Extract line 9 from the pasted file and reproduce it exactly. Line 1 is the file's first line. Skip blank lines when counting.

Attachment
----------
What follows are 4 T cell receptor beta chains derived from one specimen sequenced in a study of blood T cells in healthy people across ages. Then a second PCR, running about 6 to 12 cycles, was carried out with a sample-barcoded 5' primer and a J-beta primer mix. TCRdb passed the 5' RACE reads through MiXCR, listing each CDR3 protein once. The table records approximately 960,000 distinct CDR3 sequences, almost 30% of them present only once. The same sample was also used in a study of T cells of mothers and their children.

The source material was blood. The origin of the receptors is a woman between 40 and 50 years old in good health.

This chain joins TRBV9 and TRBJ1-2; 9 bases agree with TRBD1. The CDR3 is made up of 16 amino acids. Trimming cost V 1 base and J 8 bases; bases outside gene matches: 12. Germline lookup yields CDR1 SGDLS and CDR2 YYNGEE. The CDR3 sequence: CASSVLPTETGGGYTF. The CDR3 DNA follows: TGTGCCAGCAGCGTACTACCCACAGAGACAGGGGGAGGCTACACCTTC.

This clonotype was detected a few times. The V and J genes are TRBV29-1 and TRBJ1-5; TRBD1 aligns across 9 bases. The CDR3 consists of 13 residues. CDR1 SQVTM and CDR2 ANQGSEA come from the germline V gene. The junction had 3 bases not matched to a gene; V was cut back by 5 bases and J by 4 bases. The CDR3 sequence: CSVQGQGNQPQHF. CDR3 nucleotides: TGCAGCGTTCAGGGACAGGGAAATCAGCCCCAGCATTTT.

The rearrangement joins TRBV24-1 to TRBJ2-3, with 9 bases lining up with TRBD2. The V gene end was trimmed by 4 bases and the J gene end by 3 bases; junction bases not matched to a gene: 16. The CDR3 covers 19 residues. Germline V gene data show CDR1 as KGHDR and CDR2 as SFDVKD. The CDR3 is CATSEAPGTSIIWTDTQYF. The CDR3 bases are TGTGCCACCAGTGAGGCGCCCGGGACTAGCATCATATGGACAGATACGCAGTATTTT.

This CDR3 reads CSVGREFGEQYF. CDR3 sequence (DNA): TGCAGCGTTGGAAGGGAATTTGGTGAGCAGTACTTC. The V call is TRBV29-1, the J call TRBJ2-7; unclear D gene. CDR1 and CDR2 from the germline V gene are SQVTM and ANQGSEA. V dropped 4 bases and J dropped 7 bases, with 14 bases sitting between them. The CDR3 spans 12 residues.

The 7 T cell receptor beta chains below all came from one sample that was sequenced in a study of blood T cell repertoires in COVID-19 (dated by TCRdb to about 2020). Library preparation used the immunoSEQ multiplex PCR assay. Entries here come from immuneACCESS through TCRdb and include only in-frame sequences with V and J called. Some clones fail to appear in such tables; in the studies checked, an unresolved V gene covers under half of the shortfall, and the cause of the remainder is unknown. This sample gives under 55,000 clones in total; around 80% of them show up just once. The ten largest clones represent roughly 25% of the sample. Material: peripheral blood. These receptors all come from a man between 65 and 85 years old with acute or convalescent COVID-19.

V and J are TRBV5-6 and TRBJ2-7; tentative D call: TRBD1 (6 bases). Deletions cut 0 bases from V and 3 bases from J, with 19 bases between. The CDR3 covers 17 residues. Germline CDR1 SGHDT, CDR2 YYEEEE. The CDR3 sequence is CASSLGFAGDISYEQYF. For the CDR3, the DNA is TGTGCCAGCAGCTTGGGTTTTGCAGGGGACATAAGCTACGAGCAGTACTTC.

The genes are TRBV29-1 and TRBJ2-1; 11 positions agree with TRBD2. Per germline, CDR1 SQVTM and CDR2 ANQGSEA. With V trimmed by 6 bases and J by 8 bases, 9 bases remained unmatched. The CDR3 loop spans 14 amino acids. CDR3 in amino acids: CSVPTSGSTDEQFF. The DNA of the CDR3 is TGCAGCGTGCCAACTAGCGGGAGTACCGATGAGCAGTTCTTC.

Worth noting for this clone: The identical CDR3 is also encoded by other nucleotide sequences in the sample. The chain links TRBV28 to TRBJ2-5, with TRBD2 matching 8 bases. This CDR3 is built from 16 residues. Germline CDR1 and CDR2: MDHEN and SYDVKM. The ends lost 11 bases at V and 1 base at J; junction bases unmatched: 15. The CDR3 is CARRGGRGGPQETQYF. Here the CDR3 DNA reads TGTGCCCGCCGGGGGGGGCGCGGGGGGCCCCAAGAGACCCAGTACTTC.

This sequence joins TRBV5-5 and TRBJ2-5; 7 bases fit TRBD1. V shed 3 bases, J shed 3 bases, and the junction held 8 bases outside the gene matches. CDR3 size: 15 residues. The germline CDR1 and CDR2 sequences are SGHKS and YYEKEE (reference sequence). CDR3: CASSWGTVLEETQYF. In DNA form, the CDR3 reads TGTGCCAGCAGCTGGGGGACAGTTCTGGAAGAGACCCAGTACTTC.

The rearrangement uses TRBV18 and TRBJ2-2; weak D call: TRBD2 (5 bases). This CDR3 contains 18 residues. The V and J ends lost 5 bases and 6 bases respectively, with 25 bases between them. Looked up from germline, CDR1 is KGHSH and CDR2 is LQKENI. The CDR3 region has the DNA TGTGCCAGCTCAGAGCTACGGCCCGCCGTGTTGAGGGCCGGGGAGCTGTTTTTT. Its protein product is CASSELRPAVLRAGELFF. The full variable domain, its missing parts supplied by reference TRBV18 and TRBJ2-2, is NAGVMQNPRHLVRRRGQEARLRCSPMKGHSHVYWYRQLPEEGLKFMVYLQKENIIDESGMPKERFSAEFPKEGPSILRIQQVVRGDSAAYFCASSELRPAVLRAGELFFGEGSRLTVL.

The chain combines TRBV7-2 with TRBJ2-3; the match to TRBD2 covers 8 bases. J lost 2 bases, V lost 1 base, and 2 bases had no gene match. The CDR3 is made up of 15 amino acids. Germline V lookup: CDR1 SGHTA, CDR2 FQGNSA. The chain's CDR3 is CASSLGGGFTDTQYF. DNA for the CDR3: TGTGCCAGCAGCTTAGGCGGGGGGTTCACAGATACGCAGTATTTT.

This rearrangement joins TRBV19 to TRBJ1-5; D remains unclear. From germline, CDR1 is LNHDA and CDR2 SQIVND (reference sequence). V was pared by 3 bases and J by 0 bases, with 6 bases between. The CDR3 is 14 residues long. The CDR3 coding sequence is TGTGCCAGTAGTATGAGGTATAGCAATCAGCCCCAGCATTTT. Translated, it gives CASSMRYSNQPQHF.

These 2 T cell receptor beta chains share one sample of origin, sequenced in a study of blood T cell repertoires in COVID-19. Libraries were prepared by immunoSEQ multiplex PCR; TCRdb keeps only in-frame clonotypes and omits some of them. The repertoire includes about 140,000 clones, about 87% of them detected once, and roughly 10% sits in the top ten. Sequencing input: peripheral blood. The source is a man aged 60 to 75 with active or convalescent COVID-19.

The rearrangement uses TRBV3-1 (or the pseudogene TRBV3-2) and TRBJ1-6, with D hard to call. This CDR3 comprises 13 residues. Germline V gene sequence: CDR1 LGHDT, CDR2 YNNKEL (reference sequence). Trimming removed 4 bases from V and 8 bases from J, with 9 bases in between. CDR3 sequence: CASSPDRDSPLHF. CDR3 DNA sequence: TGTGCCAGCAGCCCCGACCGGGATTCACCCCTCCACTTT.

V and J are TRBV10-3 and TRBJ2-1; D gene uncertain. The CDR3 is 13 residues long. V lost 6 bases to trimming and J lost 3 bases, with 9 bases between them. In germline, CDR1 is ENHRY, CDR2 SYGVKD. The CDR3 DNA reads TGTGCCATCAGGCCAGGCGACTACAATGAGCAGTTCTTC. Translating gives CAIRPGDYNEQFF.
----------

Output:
The genes are TRBV29-1 and TRBJ2-1; 11 positions agree with TRBD2. Per germline, CDR1 SQVTM and CDR2 ANQGSEA. With V trimmed by 6 bases and J by 8 bases, 9 bases remained unmatched. The CDR3 loop spans 14 amino acids. CDR3 in amino acids: CSVPTSGSTDEQFF. The DNA of the CDR3 is TGCAGCGTGCCAACTAGCGGGAGTACCGATGAGCAGTTCTTC.